The Emotional Reality of Virtual Relationships

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Occasionally I find a post on another blog that resonates so strongly with me that I excerpt it here.  Here’s some eloquent reflections by Dove Mornington on the topic of emotional interactions in virtual relationships that occur in worlds like Second LifeI’m excerpting the first part of this post  to pique your interest–please click through to read the whole post:

“It’s only a game, Dove” were his last words to me when I stormed out of SL the other night. (Read blog below) This has started me thinking a lot about the so called “game” Second Life. Is it a game or isn’t it? For those who haven’t followed this blog and are just jumping in, Second Life is a virtual reality “game” where one creates and idenity through a character avatar, is given a psuedo name, then creates a life (a second life) within the program. Social networking with other avatars is the main idea of the game. Here a variety of activities can be experienced in three dimensional form. Unlike a regular chat program, each character avatar experiences their own created world. Unlike real life (RL) Second Life becomes anything imaginable. If you can dream it, it is there waiting for you in Second Life. The avatar becomes the extension of oneself, where real feelings are experienced to the degree one is able to allow. The interaction of one avatar to another is based in personality. Here, “in world” everyone looks perfect and attractive. We are drawn to individuals through the essence of who they are. Personality is the attraction. We get to know the persona shown to us, which may or may not be the personality of the person behind the avatar in real life. Men have been known to impersonate women and visa versa. Deep down, one never truly knows who they are “playing” with. Some people are the same as their real lives, others portray an entirely new idenity. Personality is personality however and this is truly what comes through. A kind person will be a kind person, a mean spirited one will also be that. Bottom line, no matter what the identity protrayed in the avatar, the personality of the person is going to be who they are. It’s one reason I do like the game.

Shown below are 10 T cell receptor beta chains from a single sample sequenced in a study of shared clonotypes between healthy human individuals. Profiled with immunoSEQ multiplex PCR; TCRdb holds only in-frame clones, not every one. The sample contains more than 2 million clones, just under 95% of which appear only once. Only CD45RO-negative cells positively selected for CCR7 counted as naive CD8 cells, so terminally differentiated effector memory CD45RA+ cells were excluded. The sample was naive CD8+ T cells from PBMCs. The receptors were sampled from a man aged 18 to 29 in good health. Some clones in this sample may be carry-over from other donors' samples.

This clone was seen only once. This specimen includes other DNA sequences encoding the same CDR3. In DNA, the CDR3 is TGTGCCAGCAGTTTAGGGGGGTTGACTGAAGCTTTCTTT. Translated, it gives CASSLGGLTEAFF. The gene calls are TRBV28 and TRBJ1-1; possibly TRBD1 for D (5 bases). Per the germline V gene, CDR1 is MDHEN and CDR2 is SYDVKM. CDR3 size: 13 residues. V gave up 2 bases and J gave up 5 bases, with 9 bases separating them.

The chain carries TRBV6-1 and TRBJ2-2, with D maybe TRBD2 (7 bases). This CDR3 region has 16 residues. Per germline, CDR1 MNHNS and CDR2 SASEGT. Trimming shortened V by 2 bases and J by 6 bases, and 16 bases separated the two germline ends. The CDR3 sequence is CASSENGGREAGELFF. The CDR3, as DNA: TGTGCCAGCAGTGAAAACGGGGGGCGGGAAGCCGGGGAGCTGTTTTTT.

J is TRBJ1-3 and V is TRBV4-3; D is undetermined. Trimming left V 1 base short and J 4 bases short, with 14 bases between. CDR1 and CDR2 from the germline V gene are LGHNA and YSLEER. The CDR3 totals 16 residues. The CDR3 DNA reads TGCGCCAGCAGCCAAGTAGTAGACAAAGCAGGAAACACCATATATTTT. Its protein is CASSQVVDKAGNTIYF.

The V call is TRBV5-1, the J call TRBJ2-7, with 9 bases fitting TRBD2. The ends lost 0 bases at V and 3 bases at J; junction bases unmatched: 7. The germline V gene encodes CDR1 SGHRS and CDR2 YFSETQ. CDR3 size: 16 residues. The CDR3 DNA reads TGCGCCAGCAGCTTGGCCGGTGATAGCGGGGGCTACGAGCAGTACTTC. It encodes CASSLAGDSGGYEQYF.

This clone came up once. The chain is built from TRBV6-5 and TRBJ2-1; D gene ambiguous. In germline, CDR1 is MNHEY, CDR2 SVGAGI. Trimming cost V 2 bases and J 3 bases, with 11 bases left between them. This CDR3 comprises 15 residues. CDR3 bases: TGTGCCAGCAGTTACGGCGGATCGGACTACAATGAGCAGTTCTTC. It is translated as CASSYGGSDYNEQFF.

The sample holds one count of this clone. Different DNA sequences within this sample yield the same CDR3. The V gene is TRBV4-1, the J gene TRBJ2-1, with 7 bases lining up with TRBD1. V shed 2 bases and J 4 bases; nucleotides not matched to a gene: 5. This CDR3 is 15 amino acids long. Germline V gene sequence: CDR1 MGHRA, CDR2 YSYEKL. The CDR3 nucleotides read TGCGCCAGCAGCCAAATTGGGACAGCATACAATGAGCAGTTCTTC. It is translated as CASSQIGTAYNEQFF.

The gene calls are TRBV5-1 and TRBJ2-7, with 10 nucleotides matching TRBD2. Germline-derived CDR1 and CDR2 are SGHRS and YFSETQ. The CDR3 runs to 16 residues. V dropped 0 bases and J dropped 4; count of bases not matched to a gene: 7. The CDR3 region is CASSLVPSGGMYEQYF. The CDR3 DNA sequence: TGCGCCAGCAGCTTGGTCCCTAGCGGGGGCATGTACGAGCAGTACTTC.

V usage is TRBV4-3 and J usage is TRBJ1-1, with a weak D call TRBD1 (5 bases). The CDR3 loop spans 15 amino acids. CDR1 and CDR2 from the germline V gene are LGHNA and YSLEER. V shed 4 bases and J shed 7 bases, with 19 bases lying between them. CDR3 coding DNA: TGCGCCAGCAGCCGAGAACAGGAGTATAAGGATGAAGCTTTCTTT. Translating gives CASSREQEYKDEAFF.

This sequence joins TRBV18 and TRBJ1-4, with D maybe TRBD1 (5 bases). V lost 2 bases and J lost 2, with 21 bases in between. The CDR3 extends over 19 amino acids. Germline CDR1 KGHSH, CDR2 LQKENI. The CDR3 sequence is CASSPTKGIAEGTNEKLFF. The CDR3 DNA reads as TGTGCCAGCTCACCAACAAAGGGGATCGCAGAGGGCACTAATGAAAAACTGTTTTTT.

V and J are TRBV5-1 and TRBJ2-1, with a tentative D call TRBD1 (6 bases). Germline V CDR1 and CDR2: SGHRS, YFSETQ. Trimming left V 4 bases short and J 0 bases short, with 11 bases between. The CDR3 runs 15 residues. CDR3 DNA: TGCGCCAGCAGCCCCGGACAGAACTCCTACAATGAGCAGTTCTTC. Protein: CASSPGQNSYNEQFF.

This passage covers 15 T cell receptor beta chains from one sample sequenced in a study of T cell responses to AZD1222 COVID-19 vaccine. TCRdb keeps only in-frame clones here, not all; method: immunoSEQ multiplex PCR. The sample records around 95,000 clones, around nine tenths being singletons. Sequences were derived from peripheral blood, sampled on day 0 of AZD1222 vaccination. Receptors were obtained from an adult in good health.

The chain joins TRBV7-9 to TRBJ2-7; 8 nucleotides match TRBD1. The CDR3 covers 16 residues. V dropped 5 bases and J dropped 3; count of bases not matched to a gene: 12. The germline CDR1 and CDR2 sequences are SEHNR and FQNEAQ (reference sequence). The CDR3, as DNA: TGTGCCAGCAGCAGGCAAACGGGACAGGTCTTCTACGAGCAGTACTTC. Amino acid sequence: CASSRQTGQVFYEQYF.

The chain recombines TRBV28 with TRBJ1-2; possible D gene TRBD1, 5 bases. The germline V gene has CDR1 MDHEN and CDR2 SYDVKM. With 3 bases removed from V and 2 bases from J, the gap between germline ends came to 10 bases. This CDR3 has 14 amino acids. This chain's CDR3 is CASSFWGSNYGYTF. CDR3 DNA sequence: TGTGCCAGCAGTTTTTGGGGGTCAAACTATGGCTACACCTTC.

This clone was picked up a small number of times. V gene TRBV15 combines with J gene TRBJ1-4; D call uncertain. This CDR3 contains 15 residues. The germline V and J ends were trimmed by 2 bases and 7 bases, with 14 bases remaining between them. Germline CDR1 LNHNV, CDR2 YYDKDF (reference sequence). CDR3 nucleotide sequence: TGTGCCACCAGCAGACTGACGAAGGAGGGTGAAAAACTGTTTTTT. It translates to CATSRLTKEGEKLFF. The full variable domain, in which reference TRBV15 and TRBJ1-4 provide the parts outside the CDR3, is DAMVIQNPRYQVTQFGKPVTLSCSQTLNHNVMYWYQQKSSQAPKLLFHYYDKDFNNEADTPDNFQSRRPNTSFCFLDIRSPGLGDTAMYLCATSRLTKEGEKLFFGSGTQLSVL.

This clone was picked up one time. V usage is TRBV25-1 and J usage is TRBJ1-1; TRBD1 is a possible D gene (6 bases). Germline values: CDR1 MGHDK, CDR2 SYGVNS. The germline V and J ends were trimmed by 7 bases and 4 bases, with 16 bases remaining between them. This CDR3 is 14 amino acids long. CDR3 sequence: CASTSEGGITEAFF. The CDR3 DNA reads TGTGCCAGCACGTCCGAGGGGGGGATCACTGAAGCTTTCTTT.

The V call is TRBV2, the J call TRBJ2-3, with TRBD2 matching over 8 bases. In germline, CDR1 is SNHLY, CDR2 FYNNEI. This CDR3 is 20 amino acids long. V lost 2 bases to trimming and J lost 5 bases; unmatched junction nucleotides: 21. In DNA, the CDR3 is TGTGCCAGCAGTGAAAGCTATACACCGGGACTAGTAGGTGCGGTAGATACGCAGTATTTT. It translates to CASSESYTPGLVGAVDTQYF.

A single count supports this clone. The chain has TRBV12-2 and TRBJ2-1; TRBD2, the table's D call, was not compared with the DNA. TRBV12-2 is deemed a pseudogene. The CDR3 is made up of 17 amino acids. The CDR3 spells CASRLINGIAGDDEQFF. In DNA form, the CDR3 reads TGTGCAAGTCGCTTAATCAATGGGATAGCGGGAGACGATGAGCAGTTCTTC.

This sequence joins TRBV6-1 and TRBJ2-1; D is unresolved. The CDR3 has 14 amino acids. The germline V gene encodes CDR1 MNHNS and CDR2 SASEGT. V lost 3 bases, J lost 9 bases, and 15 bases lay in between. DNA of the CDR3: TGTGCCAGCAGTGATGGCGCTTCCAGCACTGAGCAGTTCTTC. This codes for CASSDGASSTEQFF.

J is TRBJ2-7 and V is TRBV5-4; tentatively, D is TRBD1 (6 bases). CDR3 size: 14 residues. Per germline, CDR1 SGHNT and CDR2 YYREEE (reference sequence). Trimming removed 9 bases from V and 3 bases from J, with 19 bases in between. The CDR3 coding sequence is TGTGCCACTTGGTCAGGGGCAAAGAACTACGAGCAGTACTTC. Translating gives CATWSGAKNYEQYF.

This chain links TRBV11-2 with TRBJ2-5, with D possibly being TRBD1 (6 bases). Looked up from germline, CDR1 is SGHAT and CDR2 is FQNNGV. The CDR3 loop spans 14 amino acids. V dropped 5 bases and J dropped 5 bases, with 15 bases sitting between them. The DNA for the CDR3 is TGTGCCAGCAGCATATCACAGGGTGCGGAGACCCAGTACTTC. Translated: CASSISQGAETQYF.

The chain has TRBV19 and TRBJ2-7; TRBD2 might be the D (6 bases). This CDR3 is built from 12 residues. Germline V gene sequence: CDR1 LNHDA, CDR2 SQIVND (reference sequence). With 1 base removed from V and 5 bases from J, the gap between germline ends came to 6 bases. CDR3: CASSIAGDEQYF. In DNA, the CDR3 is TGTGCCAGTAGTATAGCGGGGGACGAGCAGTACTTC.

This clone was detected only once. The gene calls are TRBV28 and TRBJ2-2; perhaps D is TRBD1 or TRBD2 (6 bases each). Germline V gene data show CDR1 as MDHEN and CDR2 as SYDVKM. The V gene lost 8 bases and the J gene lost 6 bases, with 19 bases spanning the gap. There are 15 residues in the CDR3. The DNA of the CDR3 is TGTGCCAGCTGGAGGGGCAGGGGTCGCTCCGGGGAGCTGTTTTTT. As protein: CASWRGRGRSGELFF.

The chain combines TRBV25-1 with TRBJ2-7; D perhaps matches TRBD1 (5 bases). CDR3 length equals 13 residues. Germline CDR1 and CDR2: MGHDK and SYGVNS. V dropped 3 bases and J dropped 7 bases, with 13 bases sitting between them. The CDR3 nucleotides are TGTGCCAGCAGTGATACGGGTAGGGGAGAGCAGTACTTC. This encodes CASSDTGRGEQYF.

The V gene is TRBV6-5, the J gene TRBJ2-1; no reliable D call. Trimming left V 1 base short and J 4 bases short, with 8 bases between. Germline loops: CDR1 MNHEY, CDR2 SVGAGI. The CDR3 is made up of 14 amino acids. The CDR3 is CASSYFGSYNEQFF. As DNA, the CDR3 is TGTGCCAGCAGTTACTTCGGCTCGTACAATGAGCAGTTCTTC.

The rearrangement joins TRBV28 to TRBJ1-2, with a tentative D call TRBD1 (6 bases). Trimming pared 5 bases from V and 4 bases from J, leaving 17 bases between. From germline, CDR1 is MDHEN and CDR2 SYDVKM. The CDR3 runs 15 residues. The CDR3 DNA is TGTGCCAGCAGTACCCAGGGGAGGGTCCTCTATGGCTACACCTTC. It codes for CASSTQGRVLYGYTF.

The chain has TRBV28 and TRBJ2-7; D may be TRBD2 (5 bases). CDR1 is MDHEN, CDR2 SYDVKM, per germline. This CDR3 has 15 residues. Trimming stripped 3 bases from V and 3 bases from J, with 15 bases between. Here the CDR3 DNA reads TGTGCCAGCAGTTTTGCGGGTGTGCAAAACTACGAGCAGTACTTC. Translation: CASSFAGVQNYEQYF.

Imagine a sea of souls; that is all you are able to connect with. You can not see the physical forms, just a sea of personalities. Each soul creates an image of what they would like to look like in world. In real life, we are distracted away from the personality at first for we are focused on the physical appearance, creating our own judgements and conclusions based on what we see. However, in Second Life, where everyone is beautiful, one sees the personality first. I suppose it is kind of like going to catholic school and wearing a uniform! A personality must stand out to be noticed. This is what Second Life is like.

 Now, we have entered the sea of souls. Here we find emotions and feelings alive and well. Every range of emotion is here. It is amazing to see what this “game” will bring out in one. Experiences are so numerous, that one could not encounter in a week of everyday life what they could experience in one day of playing Second Life. For this reason, the body is flooded with emotional feelings that come to the surface over many one on one encounters with other avatars….

Excerpted from MIND MATTERS by dovemornington: It’s Only A Game or Is It?.

I couldn’t agree more with the author. When you have the power to make your body look any way you like, appearance becomes inconsequential. Personality is all that really matters, and no matter who you “play” at being, you are drawing from your self. In this way, virtual worlds become a place where people can encounter the essence of others as well as of themselves. I think it’s also one of the reasons that drama can become so intense in those relationships: we bring with us all of the perceptual filters that we use to interpret the world, and there’s very little present in terms of nonverbal cues to anchor our perceptions of others, so our filters can play a larger role in these virtual contexts: a virtual blank Rorschach canvas of sorts, with very real emotions that surface.